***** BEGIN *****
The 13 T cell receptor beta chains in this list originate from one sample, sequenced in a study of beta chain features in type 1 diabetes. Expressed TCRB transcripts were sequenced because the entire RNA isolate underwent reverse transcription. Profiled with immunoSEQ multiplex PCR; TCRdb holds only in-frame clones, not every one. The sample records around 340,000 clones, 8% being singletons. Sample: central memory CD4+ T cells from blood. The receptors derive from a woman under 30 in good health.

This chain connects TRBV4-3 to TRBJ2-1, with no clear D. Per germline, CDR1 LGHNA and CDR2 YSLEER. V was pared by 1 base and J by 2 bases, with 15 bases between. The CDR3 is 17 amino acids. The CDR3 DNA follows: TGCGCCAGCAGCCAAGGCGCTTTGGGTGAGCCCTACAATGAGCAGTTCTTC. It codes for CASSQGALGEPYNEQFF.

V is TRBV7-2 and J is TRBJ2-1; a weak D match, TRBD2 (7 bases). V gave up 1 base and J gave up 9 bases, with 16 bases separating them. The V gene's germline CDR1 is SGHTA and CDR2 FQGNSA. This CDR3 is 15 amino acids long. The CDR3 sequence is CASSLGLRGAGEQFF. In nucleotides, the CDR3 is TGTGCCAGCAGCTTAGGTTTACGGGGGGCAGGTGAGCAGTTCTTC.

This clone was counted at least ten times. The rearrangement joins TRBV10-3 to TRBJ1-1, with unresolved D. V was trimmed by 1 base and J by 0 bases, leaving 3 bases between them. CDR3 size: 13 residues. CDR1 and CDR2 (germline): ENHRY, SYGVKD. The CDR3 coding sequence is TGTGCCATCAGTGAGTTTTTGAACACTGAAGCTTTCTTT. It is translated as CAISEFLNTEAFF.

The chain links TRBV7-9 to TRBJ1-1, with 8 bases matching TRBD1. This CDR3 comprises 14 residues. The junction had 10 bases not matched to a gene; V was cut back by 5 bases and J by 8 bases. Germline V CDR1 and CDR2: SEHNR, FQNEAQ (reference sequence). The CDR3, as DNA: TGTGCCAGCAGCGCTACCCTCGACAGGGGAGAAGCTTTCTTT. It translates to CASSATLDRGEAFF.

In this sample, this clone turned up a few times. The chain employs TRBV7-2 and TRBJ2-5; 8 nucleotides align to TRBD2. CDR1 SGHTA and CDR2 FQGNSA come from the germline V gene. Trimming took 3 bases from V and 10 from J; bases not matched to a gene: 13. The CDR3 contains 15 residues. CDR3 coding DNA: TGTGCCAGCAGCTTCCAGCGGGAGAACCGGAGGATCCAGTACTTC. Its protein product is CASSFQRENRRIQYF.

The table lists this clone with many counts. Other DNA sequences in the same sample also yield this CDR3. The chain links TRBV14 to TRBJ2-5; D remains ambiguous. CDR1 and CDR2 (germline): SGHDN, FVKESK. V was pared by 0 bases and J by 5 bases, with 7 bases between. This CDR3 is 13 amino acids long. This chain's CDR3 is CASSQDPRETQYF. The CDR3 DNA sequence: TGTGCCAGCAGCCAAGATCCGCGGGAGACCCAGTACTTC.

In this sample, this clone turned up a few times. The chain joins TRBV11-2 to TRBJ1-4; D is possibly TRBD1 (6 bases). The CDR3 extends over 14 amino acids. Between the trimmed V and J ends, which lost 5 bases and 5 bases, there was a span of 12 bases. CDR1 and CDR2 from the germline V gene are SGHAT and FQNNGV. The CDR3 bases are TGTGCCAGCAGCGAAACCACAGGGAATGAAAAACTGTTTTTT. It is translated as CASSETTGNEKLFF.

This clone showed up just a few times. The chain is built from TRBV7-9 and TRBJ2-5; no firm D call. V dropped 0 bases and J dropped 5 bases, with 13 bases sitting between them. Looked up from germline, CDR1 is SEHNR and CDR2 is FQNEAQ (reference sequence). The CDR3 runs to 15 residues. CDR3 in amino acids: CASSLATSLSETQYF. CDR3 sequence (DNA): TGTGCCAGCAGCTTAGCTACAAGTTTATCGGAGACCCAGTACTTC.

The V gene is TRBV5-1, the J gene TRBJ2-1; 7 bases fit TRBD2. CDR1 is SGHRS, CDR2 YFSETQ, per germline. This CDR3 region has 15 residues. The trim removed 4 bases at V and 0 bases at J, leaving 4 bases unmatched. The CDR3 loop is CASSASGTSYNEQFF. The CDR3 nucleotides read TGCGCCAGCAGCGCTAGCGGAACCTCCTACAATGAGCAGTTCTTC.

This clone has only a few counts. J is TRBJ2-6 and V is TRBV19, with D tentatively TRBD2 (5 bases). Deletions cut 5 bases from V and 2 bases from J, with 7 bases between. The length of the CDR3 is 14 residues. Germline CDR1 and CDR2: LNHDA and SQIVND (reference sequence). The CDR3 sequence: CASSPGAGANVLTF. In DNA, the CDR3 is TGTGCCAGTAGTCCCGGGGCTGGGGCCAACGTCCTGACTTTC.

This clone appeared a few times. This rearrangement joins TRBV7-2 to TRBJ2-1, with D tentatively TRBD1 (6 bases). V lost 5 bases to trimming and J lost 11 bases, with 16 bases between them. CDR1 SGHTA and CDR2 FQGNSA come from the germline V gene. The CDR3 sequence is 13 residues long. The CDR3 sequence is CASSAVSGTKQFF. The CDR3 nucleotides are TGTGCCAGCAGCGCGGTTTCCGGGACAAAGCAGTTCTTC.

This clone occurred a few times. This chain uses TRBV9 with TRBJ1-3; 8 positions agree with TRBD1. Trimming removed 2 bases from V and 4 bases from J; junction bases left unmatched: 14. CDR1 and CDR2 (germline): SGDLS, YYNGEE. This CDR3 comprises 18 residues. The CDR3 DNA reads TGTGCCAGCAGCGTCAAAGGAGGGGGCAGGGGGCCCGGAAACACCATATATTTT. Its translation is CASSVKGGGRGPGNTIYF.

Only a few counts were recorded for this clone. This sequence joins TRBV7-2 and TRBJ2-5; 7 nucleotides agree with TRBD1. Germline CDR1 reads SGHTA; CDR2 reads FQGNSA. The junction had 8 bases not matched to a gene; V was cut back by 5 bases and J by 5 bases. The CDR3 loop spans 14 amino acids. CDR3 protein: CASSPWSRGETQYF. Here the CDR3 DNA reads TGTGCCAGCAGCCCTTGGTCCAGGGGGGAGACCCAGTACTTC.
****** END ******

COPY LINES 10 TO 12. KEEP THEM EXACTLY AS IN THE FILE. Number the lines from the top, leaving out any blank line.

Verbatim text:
The V gene is TRBV5-1, the J gene TRBJ2-1; 7 bases fit TRBD2. CDR1 is SGHRS, CDR2 YFSETQ, per germline. This CDR3 region has 15 residues. The trim removed 4 bases at V and 0 bases at J, leaving 4 bases unmatched. The CDR3 loop is CASSASGTSYNEQFF. The CDR3 nucleotides read TGCGCCAGCAGCGCTAGCGGAACCTCCTACAATGAGCAGTTCTTC.

This clone has only a few counts. J is TRBJ2-6 and V is TRBV19, with D tentatively TRBD2 (5 bases). Deletions cut 5 bases from V and 2 bases from J, with 7 bases between. The length of the CDR3 is 14 residues. Germline CDR1 and CDR2: LNHDA and SQIVND (reference sequence). The CDR3 sequence: CASSPGAGANVLTF. In DNA, the CDR3 is TGTGCCAGTAGTCCCGGGGCTGGGGCCAACGTCCTGACTTTC.

This clone appeared a few times. This rearrangement joins TRBV7-2 to TRBJ2-1, with D tentatively TRBD1 (6 bases). V lost 5 bases to trimming and J lost 11 bases, with 16 bases between them. CDR1 SGHTA and CDR2 FQGNSA come from the germline V gene. The CDR3 sequence is 13 residues long. The CDR3 sequence is CASSAVSGTKQFF. The CDR3 nucleotides are TGTGCCAGCAGCGCGGTTTCCGGGACAAAGCAGTTCTTC.